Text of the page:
A rainy Chicago welcomed late Friday night the Greek prime minister, Alexis Tsipras, who is paying an official visit to the United States, at the invitation of US President Donald Trump.
Alexis Tsipras chose the capital city of Illinois, Chicago, to begin his visit to the U.S., as there is a strong greek community with rich business and political activity.
The Greek PM has put a lot of hope to the Greek diaspora, to give the boost the greek economy needs to “take off” and emerge from the eight-year crisis that plagues the country.
This, of course, is not an easy task as the greek communities are quite conservative and are not yet convinced that the “mother land” is worth the helping hand, in fear of losing their funds in a bottomless well that only creates debts, such as Greece.
During his 2015 visit to New York in the framework of the UN General Assembly, Alexis Tsipras had invited Greek-American businessmen in his speech at the Hellenic Initiative, but without much success.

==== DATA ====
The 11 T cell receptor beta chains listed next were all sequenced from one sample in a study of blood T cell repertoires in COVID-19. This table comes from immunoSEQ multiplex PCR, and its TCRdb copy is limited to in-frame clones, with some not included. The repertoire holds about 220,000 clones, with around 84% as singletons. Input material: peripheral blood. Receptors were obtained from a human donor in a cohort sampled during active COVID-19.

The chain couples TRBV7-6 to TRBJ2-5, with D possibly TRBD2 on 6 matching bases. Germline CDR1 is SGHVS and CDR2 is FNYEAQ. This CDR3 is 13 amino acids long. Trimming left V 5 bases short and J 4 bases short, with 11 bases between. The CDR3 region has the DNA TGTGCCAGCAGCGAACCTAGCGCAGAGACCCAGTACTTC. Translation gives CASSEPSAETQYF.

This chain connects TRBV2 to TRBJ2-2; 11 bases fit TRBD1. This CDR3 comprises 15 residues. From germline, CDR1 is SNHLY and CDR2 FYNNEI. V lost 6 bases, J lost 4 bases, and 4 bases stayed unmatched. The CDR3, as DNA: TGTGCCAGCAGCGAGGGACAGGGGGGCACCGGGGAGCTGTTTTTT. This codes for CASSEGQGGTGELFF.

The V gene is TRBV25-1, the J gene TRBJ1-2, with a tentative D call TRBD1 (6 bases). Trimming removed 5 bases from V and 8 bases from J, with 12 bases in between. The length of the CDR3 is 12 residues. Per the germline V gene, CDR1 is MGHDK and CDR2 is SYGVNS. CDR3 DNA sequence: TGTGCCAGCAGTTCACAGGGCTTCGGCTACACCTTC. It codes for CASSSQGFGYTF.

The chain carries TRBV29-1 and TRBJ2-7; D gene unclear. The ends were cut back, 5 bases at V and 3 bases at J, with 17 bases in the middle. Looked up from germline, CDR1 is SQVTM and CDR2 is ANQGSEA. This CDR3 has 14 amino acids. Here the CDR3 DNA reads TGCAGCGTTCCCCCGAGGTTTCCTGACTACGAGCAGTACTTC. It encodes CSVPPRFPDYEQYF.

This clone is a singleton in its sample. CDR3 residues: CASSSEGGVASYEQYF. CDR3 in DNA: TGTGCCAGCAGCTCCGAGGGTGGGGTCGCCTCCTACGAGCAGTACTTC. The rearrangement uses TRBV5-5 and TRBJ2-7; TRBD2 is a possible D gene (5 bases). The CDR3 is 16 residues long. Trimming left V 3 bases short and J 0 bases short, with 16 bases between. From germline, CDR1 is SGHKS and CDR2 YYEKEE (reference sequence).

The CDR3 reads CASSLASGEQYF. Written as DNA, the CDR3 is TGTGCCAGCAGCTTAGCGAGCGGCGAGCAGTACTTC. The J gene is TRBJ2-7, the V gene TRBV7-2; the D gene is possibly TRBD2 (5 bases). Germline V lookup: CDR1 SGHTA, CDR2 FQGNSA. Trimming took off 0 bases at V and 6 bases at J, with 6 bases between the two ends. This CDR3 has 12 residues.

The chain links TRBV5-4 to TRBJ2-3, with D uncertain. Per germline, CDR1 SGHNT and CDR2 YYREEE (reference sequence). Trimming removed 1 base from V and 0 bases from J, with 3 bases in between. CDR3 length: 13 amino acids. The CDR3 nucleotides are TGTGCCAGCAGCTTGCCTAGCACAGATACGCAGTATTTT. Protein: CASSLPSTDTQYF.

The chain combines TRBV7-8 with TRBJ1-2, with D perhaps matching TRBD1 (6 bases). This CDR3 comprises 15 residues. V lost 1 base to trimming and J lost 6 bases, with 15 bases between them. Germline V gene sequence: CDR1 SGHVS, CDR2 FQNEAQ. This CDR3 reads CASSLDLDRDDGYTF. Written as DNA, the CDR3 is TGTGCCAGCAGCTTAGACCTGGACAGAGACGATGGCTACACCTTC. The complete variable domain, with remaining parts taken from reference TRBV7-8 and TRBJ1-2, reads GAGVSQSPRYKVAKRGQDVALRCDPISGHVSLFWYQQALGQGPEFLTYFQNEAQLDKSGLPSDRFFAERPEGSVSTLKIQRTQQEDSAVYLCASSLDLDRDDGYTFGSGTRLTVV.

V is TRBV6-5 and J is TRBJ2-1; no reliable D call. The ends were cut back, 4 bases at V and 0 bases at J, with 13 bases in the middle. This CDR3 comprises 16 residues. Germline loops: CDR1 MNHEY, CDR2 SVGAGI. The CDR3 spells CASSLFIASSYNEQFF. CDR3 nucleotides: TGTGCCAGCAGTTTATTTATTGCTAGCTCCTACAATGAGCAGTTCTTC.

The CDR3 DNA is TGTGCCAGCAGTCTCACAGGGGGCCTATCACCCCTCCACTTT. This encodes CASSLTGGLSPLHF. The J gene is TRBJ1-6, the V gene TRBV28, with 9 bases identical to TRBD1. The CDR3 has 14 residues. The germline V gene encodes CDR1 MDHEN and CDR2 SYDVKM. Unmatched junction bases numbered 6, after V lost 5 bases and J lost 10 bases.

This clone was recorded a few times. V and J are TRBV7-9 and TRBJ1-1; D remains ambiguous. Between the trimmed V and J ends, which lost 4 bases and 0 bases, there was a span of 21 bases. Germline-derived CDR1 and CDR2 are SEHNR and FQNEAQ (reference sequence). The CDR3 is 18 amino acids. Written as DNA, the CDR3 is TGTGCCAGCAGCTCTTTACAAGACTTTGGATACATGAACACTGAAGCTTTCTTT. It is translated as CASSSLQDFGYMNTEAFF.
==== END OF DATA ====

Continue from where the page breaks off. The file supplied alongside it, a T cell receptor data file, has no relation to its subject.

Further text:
But of course, at the time Greece had come out seriously injured by a deal and a third Memorandum, and was in a state of economic instability, while the result of the elections Tsipras had just won did not bid well for a good future for the coalition government.
Two years later, Greece seems to be overcoming the economic crisis, making a slow but steady return to the markets, while in less than a year it will come out of the supervision of the memorandums. Large investments have already been made in the country and economic conditions are favourable.
The decision of countries like China to invest in Greece may also lure Greek-American or American entrepreneurs in the same direction. Yesterday, Economy Minister Dimitris Papadimitriou had a meeting with U.S. Secretary of Trade Wilbur Ross, in which the American Secretary promised to assist personally to intensify efforts to up exports and attract investments.
Finally, Greece’s geostrategic position and political stability make the country a pillar of stability and security in a region such as the Southeastern Mediterranean, the Middle East and North Africa, where instability dominates.
It is not accidental that the Greek foreign minister, Nikos Kotzias, just 24 hours before the meeting between Donald Trump Alexis Tsipras, will meet with US National Security Advisor “H.R.” McMaster, where there will be an overall assessment of the agenda between the two countries on issues such as security, politics, defence and energy. This discussion will also determine the agenda of the meeting of the American President with the Greek Prime Minister./IBNA